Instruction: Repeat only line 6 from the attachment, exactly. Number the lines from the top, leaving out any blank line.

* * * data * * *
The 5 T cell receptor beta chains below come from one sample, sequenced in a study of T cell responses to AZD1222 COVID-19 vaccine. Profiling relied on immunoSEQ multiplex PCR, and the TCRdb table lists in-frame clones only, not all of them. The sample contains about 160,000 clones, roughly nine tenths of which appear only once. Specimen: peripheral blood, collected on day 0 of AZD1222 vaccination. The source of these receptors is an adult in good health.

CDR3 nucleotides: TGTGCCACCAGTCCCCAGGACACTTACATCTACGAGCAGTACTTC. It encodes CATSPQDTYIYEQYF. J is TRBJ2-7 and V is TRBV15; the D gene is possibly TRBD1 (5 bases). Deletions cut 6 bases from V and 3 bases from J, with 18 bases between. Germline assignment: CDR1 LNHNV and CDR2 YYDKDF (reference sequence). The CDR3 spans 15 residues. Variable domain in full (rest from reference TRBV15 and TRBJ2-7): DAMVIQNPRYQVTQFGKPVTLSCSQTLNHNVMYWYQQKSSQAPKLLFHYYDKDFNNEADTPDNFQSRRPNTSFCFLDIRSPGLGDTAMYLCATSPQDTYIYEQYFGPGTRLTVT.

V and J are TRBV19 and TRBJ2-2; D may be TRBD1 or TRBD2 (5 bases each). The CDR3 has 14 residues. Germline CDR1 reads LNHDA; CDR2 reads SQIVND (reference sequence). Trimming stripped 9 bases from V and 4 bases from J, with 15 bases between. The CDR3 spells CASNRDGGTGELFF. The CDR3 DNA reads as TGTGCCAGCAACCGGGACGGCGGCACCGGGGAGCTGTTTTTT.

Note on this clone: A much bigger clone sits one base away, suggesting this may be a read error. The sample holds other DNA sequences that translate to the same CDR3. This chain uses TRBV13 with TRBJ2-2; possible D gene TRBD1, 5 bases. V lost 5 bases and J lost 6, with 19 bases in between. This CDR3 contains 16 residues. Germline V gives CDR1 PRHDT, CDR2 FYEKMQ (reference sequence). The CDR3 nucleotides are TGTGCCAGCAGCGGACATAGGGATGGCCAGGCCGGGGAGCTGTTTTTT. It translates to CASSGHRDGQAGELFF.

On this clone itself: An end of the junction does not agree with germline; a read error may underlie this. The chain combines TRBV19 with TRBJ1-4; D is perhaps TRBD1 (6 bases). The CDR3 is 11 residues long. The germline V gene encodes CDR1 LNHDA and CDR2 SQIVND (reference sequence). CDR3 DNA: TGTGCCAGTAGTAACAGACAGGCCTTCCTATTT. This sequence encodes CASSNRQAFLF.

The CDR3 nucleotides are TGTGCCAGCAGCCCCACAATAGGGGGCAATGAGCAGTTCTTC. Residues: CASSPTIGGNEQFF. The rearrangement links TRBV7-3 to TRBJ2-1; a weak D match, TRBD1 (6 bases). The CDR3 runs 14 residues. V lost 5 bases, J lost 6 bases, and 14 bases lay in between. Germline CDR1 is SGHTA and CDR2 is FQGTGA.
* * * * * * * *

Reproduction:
The CDR3 nucleotides are TGTGCCAGCAGCCCCACAATAGGGGGCAATGAGCAGTTCTTC. Residues: CASSPTIGGNEQFF. The rearrangement links TRBV7-3 to TRBJ2-1; a weak D match, TRBD1 (6 bases). The CDR3 runs 14 residues. V lost 5 bases, J lost 6 bases, and 14 bases lay in between. Germline CDR1 is SGHTA and CDR2 is FQGTGA.